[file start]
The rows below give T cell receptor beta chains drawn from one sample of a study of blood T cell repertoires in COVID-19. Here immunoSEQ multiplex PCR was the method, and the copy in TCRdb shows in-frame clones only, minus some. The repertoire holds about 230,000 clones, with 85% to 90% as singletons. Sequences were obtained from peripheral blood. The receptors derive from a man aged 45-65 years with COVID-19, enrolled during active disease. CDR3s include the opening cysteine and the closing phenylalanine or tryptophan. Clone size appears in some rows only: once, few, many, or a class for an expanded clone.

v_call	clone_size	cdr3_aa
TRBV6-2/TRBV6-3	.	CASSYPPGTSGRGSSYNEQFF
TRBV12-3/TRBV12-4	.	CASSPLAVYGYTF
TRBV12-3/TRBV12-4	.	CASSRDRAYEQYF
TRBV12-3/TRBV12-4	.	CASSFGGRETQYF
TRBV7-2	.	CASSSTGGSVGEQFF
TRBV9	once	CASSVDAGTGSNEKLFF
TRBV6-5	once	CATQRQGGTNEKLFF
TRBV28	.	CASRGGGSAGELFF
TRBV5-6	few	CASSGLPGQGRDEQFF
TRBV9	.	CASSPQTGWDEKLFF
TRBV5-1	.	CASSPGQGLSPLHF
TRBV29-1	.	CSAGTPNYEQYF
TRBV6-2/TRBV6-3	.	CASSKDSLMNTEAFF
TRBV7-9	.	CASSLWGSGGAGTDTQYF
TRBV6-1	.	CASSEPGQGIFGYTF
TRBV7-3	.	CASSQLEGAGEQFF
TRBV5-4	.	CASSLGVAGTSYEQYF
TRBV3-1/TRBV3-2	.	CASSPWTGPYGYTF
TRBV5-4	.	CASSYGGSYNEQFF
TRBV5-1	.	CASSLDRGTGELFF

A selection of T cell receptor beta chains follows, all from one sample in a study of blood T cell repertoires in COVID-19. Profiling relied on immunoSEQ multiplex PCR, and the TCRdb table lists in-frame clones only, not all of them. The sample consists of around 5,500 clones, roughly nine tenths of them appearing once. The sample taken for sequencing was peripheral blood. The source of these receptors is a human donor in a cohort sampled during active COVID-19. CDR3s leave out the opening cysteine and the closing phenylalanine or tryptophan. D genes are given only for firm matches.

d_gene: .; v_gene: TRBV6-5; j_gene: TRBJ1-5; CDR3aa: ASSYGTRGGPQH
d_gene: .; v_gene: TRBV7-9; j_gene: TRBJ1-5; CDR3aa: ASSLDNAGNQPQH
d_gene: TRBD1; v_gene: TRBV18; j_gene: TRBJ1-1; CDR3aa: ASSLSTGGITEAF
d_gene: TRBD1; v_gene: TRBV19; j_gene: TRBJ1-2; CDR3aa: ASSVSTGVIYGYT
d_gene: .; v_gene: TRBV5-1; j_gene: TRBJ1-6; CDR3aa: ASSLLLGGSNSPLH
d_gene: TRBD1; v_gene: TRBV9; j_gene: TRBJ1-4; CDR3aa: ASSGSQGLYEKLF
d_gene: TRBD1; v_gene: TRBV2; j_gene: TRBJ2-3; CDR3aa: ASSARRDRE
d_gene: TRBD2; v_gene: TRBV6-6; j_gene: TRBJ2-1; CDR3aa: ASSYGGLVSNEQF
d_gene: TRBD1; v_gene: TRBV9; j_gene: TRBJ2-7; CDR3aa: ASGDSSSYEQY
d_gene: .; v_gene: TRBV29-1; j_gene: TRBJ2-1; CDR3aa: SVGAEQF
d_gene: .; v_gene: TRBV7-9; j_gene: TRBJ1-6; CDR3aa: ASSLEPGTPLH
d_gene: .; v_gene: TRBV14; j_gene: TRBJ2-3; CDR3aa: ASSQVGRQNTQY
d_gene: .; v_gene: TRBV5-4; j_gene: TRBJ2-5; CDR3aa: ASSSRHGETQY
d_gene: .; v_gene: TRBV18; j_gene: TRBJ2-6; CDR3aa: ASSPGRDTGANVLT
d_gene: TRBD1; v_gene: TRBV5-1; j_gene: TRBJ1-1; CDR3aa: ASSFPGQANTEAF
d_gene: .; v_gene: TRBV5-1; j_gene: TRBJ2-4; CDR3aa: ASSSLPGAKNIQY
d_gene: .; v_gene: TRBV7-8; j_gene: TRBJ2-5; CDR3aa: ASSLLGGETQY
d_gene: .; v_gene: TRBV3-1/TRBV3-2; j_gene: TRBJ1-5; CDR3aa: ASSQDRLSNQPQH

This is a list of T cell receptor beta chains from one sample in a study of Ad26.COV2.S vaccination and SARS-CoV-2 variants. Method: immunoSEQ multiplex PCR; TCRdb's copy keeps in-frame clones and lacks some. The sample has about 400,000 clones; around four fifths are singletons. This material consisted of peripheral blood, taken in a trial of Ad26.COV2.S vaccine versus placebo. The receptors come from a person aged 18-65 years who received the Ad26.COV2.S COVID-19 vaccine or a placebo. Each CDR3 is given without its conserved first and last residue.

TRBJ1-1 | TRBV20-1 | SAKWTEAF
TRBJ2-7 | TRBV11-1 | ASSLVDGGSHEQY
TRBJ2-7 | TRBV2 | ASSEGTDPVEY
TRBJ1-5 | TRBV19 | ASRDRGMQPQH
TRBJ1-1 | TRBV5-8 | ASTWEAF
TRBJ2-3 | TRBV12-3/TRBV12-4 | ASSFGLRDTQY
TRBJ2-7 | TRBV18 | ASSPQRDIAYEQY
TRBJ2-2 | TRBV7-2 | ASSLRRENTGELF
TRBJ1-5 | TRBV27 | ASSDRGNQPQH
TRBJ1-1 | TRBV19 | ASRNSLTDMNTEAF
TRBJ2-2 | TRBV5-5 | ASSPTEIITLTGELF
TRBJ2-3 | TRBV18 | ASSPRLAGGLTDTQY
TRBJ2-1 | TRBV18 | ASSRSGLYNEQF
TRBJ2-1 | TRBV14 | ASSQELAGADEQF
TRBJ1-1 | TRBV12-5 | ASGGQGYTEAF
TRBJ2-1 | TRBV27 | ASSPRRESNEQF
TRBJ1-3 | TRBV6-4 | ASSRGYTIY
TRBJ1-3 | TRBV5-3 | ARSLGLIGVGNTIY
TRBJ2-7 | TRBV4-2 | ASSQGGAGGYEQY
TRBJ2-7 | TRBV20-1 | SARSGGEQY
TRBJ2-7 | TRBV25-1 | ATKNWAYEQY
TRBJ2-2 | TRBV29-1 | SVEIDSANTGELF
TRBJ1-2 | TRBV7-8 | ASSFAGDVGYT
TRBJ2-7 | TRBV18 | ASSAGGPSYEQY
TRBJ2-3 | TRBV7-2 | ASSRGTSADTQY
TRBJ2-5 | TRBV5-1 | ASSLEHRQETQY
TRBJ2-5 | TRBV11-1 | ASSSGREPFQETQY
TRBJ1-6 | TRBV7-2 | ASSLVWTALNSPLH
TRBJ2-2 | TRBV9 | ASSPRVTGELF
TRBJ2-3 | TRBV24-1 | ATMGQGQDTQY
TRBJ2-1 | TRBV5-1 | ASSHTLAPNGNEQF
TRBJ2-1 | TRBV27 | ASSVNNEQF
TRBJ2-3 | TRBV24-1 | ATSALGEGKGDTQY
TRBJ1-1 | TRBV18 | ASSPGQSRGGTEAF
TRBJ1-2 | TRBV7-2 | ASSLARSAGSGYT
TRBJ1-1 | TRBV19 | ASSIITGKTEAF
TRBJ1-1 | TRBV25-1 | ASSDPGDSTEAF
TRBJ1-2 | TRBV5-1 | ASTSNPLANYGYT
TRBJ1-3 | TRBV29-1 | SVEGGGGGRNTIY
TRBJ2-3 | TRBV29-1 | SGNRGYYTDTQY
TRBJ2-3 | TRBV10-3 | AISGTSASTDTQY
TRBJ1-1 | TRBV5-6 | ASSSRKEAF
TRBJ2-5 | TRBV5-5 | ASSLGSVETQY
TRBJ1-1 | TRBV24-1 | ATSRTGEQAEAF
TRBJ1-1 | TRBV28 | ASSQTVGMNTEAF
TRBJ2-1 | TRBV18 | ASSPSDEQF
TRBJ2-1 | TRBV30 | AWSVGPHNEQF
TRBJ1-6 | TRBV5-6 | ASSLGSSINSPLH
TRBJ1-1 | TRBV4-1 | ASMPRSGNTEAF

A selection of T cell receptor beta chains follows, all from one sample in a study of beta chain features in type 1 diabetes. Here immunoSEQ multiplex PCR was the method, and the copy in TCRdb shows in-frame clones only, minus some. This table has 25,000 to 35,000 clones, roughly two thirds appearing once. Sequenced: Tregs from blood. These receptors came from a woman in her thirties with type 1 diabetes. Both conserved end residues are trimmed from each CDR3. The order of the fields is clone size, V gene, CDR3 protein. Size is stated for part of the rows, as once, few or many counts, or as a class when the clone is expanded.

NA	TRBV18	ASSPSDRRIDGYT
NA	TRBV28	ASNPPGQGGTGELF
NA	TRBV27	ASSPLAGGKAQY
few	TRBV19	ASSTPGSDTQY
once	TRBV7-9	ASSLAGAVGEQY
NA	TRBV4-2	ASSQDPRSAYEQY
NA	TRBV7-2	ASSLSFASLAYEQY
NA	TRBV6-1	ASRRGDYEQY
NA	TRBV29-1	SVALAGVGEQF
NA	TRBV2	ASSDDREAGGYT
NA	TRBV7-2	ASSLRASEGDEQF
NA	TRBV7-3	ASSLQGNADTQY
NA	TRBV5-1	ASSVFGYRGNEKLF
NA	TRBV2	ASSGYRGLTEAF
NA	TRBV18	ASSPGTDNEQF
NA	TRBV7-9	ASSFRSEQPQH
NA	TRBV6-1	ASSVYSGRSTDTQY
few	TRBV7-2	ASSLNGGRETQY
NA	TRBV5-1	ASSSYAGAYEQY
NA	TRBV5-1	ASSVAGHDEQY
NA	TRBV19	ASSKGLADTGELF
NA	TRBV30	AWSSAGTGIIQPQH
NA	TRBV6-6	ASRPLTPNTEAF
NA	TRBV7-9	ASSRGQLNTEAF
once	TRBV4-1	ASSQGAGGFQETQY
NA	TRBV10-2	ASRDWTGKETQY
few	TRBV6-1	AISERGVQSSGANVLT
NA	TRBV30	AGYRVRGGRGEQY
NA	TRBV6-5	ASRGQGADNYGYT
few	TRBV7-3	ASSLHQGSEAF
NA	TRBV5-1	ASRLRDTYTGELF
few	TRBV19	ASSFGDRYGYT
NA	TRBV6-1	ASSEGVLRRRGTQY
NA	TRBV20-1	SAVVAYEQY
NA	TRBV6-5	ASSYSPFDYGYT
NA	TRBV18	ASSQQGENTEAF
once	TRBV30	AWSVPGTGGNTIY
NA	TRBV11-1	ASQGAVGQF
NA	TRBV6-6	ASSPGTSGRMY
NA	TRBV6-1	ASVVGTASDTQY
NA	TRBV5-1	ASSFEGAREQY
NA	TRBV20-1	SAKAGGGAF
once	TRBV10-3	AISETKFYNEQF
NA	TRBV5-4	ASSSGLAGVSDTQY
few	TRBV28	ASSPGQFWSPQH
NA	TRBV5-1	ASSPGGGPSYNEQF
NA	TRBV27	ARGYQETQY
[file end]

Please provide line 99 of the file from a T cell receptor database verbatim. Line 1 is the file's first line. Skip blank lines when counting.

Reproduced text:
NA	TRBV7-2	ASSLSFASLAYEQY